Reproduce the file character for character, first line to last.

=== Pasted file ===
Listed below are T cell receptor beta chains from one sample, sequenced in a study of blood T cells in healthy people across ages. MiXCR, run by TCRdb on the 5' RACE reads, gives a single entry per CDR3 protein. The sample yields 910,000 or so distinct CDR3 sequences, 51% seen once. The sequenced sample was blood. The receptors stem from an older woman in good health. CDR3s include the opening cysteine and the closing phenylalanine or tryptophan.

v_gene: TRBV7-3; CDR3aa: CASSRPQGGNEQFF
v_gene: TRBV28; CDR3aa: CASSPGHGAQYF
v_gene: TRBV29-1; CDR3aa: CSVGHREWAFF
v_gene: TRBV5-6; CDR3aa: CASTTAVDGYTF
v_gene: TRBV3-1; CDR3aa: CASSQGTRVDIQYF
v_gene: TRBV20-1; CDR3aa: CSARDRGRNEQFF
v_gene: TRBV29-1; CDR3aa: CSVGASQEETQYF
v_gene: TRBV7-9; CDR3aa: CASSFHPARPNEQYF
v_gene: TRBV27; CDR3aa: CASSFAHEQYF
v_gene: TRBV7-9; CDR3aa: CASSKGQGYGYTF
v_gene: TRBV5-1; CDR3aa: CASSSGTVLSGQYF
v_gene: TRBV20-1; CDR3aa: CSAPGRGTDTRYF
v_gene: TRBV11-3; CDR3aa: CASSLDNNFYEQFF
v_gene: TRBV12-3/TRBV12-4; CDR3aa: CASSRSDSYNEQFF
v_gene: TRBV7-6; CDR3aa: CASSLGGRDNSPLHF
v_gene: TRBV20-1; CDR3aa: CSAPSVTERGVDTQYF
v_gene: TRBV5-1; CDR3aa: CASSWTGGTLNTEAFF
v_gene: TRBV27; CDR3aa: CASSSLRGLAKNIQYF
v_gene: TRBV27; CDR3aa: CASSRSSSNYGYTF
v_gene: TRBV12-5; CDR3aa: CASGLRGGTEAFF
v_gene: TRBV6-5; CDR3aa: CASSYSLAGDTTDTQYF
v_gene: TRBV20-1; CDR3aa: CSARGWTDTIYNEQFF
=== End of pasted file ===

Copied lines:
Listed below are T cell receptor beta chains from one sample, sequenced in a study of blood T cells in healthy people across ages. MiXCR, run by TCRdb on the 5' RACE reads, gives a single entry per CDR3 protein. The sample yields 910,000 or so distinct CDR3 sequences, 51% seen once. The sequenced sample was blood. The receptors stem from an older woman in good health. CDR3s include the opening cysteine and the closing phenylalanine or tryptophan.

v_gene: TRBV7-3; CDR3aa: CASSRPQGGNEQFF
v_gene: TRBV28; CDR3aa: CASSPGHGAQYF
v_gene: TRBV29-1; CDR3aa: CSVGHREWAFF
v_gene: TRBV5-6; CDR3aa: CASTTAVDGYTF
v_gene: TRBV3-1; CDR3aa: CASSQGTRVDIQYF
v_gene: TRBV20-1; CDR3aa: CSARDRGRNEQFF
v_gene: TRBV29-1; CDR3aa: CSVGASQEETQYF
v_gene: TRBV7-9; CDR3aa: CASSFHPARPNEQYF
v_gene: TRBV27; CDR3aa: CASSFAHEQYF
v_gene: TRBV7-9; CDR3aa: CASSKGQGYGYTF
v_gene: TRBV5-1; CDR3aa: CASSSGTVLSGQYF
v_gene: TRBV20-1; CDR3aa: CSAPGRGTDTRYF
v_gene: TRBV11-3; CDR3aa: CASSLDNNFYEQFF
v_gene: TRBV12-3/TRBV12-4; CDR3aa: CASSRSDSYNEQFF
v_gene: TRBV7-6; CDR3aa: CASSLGGRDNSPLHF
v_gene: TRBV20-1; CDR3aa: CSAPSVTERGVDTQYF
v_gene: TRBV5-1; CDR3aa: CASSWTGGTLNTEAFF
v_gene: TRBV27; CDR3aa: CASSSLRGLAKNIQYF
v_gene: TRBV27; CDR3aa: CASSRSSSNYGYTF
v_gene: TRBV12-5; CDR3aa: CASGLRGGTEAFF
v_gene: TRBV6-5; CDR3aa: CASSYSLAGDTTDTQYF
v_gene: TRBV20-1; CDR3aa: CSARGWTDTIYNEQFF